The find comes just days after Revenue seized cocaine and MDMA worth some €3 million at Dublin Port, as reports.

Published in Navy

#FerryNews - An English Channel ferry with more than 200 passengers on board has run aground at Calais, according to the Guardian.

Local officials in the French port town report that there were no injuries when P&O’s Pride of Kent grounded on what is likely a sand bank in the harbour when attempting to depart for Dover amid severe weather this afternoon (Sunday 10 December).

The ferry is said to be “stable” and it is hoped that passengers can be transferred to another vessel today.

Published in Ferry

#NewBuild - Almost exactly a year after the Brexit vote, Brittany Ferries on Thursday confirmed an order for a new "£175m LNG cruiseferry for English Channel service.

The 42,400 gross tonnage newbuild (slighty larger to Pont-Aven of 41,000 on the Cork-Roscoff route) will be placed on the company’s busiest route Portsmouth-Caen from spring 2019 – as Brexit negotiations move towards completion.

The new ship will be named Honfleur after the charming seaside destination on the Seine estuary in Normandy. First details have been revealed today after contracts were signed with the Flensburger Schiffbau-Gesellshaft (FSG) shipyard in Germany.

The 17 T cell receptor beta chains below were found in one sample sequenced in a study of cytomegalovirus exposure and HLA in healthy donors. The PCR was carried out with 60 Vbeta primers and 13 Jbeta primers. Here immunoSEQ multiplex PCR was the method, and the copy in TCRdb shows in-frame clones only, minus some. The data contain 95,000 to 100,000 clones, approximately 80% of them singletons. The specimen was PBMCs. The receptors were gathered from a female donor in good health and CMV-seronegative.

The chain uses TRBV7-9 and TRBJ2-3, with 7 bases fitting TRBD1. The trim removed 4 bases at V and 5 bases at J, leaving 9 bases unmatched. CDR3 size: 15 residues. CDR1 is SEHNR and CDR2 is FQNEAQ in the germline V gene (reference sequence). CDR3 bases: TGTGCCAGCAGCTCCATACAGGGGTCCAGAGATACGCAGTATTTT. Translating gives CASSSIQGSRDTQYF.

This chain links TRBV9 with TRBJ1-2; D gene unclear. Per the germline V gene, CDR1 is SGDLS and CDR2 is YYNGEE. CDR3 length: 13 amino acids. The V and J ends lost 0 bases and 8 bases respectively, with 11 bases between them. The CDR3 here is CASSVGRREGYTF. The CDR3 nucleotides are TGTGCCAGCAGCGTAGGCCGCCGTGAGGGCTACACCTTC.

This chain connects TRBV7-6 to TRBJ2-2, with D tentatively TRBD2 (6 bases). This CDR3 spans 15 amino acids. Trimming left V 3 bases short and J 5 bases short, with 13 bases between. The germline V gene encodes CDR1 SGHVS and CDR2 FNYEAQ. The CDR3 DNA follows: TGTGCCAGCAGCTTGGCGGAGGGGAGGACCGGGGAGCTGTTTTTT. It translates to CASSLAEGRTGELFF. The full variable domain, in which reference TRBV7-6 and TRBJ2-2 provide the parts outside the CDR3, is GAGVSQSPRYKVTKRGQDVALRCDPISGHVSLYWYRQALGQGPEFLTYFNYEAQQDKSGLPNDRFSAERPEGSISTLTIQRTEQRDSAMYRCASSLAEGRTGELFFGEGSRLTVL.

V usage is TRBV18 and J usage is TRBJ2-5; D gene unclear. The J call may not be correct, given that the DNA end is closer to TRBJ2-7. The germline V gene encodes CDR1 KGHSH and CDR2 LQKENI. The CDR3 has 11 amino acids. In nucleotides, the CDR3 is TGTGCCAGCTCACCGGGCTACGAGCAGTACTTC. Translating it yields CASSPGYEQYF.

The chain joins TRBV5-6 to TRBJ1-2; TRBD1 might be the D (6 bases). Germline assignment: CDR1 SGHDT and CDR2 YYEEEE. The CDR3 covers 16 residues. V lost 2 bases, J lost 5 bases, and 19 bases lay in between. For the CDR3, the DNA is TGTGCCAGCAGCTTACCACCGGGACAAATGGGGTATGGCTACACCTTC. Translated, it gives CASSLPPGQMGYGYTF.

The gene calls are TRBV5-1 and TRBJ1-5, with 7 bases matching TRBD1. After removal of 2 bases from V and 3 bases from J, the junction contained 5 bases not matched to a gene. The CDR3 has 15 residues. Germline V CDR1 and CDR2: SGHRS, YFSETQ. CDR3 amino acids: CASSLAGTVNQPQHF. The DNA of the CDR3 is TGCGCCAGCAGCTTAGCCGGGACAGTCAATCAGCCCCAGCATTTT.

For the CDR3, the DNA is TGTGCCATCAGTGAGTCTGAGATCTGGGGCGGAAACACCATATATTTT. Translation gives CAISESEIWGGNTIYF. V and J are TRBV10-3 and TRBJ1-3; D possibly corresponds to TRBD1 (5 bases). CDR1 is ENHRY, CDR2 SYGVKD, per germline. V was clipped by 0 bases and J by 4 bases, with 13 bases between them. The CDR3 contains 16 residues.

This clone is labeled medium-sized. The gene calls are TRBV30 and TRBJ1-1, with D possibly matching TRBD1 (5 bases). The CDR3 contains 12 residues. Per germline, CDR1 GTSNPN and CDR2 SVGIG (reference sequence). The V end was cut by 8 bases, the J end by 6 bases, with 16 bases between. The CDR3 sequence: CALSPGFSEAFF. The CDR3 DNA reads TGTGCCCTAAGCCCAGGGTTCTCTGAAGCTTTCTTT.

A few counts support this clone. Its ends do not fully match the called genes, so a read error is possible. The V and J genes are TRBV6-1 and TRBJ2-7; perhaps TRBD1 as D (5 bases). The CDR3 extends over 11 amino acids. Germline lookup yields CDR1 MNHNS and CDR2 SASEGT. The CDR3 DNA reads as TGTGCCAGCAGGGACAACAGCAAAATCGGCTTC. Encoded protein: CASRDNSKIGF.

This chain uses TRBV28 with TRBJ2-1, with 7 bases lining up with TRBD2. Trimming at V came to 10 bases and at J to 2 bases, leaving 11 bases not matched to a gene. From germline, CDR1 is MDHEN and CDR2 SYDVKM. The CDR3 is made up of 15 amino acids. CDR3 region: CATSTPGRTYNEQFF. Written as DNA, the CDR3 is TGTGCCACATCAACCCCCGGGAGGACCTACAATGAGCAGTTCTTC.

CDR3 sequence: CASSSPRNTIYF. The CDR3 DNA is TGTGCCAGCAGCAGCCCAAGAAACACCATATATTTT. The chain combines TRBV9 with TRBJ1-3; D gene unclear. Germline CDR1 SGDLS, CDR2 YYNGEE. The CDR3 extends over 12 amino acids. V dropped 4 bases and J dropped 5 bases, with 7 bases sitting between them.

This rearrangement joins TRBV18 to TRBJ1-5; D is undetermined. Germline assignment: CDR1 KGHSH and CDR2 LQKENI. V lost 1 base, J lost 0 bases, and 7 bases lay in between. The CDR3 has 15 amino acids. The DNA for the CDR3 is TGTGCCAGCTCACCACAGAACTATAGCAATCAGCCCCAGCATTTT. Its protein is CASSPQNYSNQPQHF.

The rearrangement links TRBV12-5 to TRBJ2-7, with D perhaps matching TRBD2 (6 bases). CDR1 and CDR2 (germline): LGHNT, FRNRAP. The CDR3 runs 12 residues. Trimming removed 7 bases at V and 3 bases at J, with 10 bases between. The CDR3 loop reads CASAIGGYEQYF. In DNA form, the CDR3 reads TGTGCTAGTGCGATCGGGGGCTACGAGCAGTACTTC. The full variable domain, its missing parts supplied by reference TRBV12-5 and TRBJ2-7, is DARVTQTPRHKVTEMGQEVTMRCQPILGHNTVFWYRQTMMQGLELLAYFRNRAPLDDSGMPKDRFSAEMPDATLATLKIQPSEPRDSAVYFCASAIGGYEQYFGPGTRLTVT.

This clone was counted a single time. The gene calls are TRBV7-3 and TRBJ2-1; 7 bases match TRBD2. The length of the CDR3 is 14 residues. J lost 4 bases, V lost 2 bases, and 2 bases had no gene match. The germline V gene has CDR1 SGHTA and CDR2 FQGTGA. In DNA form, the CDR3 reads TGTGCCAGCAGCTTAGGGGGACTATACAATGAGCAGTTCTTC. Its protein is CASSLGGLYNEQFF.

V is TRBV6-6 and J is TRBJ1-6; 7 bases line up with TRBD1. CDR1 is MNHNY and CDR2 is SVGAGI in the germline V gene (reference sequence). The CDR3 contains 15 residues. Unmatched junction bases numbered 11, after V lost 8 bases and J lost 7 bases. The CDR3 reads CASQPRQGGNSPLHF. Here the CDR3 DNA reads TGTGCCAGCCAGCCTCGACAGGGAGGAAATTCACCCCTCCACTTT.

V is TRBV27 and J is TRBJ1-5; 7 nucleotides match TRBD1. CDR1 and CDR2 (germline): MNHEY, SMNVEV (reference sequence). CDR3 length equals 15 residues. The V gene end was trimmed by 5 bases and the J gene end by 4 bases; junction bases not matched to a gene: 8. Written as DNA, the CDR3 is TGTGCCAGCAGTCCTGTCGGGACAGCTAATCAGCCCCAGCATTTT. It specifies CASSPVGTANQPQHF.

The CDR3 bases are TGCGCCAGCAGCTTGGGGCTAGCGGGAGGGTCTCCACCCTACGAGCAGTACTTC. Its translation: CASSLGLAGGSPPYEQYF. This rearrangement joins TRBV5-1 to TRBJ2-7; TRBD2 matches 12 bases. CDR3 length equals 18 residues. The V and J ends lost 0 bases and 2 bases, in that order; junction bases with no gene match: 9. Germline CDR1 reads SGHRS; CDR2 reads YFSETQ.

Afloat adds FSG are currently constructing ICG's €144m euro newbuild cruiseferry for Irish Ferries. The 50,000 gross tonnage cruiseferry is due to enter operations by mid-2018.  

As for Honfluer, she will be powered by LNG (liquefied natural gas) and promises to be the most environmentally-friendly vessel operating on the English Channel. LNG emits less carbon dioxide than diesel following combustion and burns with no smoke. It is entirely free of sulphur and produces very low emissions of nitrogen oxide and particulate matter.

In LNG-electric propulsion, four engines feed electric generators and two electric propulsion motors. This quieter and more efficient form of power delivery reduces vibration, meaning an even smoother ride for passengers.

Published in Brittany Ferries

British offshore sailor Phil Sharp is on standby to attempt the outright monohull Sailing Speed Record for the English Channel.